Twenty Sixteen

    Each year, WordPress releases a new default theme and this year is no exception. Twenty Sixteen is a brand new theme, bundled with WordPress 4.4. Default themes are incredibly popular; be sure to test your plugins to ensure they function well with Twenty Sixteen.

    Other Notes

    So far, this release has had over two thousand commits. There are many additional changes not outlined above including: the removal of support for my-hacks.php(Update Nov 20th: My Hacks support was added back), giving add_rewrite_rule support for an easier-to-read syntax, support for single-{post_type}-{post_name} in the template hierarchy, pretty permalinks for unattached media, and stronger enforcement of the show_ui argument in custom post types. As with every major update, it is very important to test every feature in your plugins and themes to ensure there are no regressions in their behavior.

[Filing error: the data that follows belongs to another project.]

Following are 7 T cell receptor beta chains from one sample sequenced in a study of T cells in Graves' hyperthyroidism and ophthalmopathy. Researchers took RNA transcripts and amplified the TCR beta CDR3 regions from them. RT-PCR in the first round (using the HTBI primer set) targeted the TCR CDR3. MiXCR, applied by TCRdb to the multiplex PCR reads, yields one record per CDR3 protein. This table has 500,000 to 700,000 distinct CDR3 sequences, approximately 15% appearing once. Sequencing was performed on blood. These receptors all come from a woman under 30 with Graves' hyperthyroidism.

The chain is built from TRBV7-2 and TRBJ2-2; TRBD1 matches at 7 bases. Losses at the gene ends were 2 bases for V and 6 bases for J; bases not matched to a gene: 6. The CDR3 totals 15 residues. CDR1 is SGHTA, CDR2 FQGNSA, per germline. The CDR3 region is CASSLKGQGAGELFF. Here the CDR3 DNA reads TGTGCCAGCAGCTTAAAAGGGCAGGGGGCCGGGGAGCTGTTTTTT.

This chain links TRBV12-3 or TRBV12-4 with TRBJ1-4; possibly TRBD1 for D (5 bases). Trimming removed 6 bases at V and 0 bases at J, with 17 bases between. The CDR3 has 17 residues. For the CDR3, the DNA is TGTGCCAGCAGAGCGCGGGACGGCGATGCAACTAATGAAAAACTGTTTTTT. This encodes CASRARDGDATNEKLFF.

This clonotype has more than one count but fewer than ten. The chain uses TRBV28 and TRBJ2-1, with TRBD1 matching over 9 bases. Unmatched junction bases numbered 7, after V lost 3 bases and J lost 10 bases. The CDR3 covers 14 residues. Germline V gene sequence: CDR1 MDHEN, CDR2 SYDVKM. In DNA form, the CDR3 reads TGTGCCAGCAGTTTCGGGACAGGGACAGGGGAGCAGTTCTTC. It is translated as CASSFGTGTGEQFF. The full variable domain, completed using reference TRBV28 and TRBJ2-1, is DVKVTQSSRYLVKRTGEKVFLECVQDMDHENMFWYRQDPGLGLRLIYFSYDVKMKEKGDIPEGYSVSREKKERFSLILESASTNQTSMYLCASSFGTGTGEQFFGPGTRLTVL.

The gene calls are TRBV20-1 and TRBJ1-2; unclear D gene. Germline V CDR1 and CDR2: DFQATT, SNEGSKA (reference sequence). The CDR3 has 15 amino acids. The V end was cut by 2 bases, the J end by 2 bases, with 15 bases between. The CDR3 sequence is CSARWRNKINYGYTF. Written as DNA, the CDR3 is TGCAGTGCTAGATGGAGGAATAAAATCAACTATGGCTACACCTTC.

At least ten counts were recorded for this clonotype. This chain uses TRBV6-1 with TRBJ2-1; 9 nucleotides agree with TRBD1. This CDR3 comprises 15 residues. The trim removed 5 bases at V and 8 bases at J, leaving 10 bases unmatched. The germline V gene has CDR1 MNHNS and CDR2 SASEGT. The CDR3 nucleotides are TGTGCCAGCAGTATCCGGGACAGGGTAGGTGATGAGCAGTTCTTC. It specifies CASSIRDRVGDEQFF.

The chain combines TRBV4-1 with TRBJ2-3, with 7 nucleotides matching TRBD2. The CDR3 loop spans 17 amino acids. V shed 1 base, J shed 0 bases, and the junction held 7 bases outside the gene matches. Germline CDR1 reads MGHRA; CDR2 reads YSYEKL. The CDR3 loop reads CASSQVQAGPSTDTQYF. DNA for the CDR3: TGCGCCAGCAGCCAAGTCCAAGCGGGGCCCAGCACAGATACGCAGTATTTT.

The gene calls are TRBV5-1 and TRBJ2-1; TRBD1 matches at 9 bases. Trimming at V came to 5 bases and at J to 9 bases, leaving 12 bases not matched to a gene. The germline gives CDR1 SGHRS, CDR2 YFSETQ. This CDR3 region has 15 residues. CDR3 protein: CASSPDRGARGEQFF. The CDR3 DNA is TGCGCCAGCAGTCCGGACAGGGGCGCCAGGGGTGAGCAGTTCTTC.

Closing

    If you haven’t been testing your themes, plugins, and sites with WordPress 4.4, now is a great time to start. You can grab a copy from svn (or git), download the nightly builds, or install it using the Beta Tester Plugin.

    WordPress 4.4 is not recommended for use on production servers until the final release has been announced on the WordPress News blog. The release is currently targeted for December 8, 2015. Get testing today!

     
    • Xavier Borderie 9:13 am on November 12, 2015 Permalink | Log in to Reply

      Very useful, thanks a lot Aaron!

    • Shah Alom 2:29 pm on November 12, 2015 Permalink | Log in to Reply

      Very helpful on the first look … Thanks!

    • Ahmad Awais 6:50 pm on November 12, 2015 Permalink | Log in to Reply